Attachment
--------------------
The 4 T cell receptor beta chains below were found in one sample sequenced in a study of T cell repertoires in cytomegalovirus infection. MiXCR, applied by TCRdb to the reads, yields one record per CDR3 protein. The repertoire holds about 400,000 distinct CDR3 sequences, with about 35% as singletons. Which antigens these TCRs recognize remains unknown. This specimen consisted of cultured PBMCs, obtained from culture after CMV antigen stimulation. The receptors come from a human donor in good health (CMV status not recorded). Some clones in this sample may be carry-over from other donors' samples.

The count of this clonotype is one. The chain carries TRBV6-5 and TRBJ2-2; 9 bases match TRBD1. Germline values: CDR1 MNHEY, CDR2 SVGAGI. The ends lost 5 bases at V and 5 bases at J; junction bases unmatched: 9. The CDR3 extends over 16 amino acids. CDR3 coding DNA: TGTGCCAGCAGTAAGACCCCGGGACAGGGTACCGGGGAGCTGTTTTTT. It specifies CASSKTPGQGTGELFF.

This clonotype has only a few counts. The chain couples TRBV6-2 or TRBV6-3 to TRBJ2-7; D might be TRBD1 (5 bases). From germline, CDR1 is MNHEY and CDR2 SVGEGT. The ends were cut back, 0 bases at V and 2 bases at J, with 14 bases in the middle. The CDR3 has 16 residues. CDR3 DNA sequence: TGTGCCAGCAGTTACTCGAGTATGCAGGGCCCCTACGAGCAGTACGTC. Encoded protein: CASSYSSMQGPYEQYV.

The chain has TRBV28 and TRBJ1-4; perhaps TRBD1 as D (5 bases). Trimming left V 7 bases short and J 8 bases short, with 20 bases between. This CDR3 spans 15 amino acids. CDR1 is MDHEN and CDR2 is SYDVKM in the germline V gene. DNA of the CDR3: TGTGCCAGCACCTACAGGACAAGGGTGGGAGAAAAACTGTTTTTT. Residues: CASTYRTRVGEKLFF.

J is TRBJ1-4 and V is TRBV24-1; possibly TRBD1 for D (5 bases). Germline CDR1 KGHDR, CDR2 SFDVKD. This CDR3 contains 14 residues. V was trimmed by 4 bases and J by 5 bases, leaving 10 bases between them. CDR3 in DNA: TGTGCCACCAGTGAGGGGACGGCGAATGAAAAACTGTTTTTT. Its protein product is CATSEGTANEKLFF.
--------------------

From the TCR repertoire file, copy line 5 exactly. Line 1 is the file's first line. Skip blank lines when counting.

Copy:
J is TRBJ1-4 and V is TRBV24-1; possibly TRBD1 for D (5 bases). Germline CDR1 KGHDR, CDR2 SFDVKD. This CDR3 contains 14 residues. V was trimmed by 4 bases and J by 5 bases, leaving 10 bases between them. CDR3 in DNA: TGTGCCACCAGTGAGGGGACGGCGAATGAAAAACTGTTTTTT. Its protein product is CATSEGTANEKLFF.